of fiber concentration, respectively. The pulp
suspension flows in the right direction.
121
Flow
(a)
(b)
(c)
(d)
(e)
Fig. 6: Schematic diagrams of typical flow patterns of pulp liquid. (a) Pattern I: Plug flow with strong interaction
between fibers and duct wall, (b) Pattern II: Plug flow with hydrodynamic shear and fiber-wall interaction, (c) Pattern
III: Plug flow with water annulus in laminar shear, (d) Pattern IV: Mixed flow with fiber/water annulus and transitional
flow from laminar to turbulent, (e) Pattern V: Turbulent flow with distributed pulp fibers.
Fig. 7: Pressure losses for several concentrations of pulp liquid.
Fig. 8: Relationship between flow regime and pressure loss curve illustrated logarithm-mically as a function
of velocity.
122
4.2. Pulp-fiber flow patterns
The changes in the concentration distribution with the flow rate are demonstrated in Fig. 5, where
CS=0.6% for the tested pulp liquid. The four-level distributions on the right of Fig. 5 are formed with
reference to the value of Crms for the low mean velocity Ua=0.025 m/s. The patterns of pulp-fiber
concentration in the flow can be classified into five types, patterns I−V, as illustrated in Fig. 6. A schematic
profile of the velocity is attached to each pattern. The previous classification method is based on the relation
between the pressure loss and the flow rate [11, 12], where the flow characteristics are classified into
three reference to the value of Crms for the low mean velocity Ua=0.025 m/s. The patterns of pulp-fiber
concentration in the flow can be classified into five types, patterns I−V, as illustrated in Fig. 6. A schematic
profile of the velocity is attached to each pattern. The previous classification method is based on the relation
between the pressure loss and the flow rate [11, 12], where the flow characteristics are classified into three
types: (i) plug flow, (ii) mixed flow, and (iii) turbulent flow. The relation between the pressure loss per unit
length, ΔP/L, and the mean velocity in our experiment is shown in Fig. 7 for the duct of d=20 mm. The solid
lines in Fig. 7 indicate the results for water. Moreover, the correspondence of the ΔP/L−Ua curve in Fig. 7
with patterns I −V is shown in Fig. 8. As the pulp-liquid concentration CS increases, the mean velocity at
which the pattern shifts to the next one becomes larger. Referring to the previous classification [11, 12],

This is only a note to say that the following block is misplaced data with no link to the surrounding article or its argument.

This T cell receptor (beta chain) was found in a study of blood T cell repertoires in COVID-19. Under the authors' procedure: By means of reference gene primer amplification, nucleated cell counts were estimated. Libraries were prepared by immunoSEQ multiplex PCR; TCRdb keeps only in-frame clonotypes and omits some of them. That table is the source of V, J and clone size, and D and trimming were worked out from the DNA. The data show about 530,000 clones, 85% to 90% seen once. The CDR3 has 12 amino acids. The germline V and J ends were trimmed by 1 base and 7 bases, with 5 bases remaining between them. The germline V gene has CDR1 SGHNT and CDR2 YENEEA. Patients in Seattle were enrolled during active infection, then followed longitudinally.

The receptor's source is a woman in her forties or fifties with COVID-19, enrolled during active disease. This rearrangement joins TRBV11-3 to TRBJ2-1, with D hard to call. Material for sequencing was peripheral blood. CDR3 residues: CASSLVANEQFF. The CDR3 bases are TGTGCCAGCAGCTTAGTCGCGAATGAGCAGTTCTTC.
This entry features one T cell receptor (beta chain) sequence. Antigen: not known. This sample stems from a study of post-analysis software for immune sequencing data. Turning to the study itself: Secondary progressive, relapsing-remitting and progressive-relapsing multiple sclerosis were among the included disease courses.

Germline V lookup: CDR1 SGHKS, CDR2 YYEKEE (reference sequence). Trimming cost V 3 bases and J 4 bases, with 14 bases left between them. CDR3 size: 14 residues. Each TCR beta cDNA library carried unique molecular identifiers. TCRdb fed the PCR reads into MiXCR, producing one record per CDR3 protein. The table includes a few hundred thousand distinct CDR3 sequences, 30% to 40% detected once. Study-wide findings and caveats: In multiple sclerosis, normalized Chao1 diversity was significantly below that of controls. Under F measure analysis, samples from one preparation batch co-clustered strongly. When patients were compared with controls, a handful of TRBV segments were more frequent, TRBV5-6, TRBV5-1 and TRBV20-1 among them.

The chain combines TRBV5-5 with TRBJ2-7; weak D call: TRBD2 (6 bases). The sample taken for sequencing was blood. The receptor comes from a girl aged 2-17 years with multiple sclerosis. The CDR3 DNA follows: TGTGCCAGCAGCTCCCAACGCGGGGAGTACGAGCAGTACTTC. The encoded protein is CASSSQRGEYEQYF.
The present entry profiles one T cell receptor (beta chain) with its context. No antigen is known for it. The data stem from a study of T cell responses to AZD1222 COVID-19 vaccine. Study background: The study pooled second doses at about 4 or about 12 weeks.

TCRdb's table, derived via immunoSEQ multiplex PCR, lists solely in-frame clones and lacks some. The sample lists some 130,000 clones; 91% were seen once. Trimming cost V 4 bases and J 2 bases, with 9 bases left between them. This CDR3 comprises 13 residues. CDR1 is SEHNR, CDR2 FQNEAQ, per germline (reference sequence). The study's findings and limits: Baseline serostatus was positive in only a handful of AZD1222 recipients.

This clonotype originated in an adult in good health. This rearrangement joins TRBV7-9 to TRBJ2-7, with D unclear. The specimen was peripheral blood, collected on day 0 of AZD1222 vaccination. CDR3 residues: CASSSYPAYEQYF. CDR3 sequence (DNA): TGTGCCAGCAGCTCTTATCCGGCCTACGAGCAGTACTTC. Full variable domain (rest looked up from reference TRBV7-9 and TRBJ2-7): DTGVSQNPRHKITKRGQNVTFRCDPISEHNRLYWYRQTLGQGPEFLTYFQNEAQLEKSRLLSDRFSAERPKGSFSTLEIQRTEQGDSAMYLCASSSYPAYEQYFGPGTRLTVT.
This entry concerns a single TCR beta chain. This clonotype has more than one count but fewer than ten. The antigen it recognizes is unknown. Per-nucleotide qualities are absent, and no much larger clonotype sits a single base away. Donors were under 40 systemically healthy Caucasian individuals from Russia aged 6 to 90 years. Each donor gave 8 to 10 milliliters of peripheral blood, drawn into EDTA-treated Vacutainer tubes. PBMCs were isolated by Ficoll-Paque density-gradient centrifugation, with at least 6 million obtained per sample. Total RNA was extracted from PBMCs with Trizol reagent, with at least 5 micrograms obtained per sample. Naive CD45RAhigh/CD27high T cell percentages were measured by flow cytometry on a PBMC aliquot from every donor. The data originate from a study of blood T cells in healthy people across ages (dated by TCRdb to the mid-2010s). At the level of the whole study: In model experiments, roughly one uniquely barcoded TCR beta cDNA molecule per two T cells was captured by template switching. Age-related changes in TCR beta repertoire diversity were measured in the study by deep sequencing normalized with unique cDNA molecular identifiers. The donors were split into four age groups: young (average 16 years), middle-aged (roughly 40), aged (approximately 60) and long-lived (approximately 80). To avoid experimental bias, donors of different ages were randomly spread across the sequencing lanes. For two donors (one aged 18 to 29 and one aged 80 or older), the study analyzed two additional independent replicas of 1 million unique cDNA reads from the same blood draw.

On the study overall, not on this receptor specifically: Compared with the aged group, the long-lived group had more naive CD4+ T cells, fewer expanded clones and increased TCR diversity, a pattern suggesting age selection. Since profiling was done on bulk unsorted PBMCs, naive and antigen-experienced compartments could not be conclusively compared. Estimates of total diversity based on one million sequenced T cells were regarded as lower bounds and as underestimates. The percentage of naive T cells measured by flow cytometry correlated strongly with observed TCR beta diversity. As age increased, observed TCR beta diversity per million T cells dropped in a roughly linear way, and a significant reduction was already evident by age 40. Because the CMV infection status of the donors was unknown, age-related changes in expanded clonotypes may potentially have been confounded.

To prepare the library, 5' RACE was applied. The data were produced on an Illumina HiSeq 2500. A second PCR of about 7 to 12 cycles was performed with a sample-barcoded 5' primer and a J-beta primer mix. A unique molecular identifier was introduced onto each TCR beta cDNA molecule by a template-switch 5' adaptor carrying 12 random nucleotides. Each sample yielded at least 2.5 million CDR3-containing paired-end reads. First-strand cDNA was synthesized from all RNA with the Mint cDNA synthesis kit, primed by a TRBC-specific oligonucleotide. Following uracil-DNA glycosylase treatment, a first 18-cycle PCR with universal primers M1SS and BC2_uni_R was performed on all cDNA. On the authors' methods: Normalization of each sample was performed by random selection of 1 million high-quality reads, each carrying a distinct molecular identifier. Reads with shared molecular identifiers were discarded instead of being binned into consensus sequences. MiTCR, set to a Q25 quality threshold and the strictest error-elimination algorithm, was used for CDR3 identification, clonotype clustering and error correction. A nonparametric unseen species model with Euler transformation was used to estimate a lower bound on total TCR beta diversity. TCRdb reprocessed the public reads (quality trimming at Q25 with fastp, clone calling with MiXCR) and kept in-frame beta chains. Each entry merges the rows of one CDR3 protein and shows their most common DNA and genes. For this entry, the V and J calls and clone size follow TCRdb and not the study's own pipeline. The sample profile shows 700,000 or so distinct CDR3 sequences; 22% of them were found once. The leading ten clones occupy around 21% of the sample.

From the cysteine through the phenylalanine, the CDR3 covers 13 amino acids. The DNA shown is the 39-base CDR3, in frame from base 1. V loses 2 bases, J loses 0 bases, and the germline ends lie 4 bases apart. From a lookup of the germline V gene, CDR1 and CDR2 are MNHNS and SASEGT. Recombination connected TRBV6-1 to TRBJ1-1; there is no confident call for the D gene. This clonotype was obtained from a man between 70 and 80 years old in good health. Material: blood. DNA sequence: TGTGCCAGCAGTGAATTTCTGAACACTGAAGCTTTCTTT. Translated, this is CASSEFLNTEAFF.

patterns I and II correspond to plug flow, patterns III and IV are equivalent to mixed flow, and pattern V
corresponds to turbulent flow.
5. Conclusions
A light-section method is developed to clarify the distribution of the fiber concentration in flowing pulp
liquid. The characteristics of the flow in ducts are also investigated. The principal achievements and findings
of this study are summarized as follows.
(1) The present method was proved to be effective and extremely convenient for evaluating the distribution
of the fiber concentration of pulp liquid, regardless of the strength of the light source, in the case of a
moderate concentration of less than about 1.0%.
(2) The flow of pulp liquid in a duct is classified into five patterns according to the flow mechanism and the
characteristics of the fiber-concentration distribution. This classification is different from the previous
classification of flows, that is, into plug, mixed, and turbulent flows.
6. Acknowledgements
The author would like to thank Mr. S. Suzuki of Metso Paper Japan Co., Ltd., and Mr. T. Fujimoto of
MHI Solution Technologies Co., Ltd., for helpful discussions. Mr. K. Kazuhiro of Oji Paper Co., Ltd.,
assisted this investigation by supplying the pulp liquid. This work was supported in part by MEXT
KAKENHI (23560212).
7. References
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[3]
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[7] A. A. Robertson, and S. G. Mason. Flocculation in Flowing Pulp Suspensions. Pulp and Paper Magazine of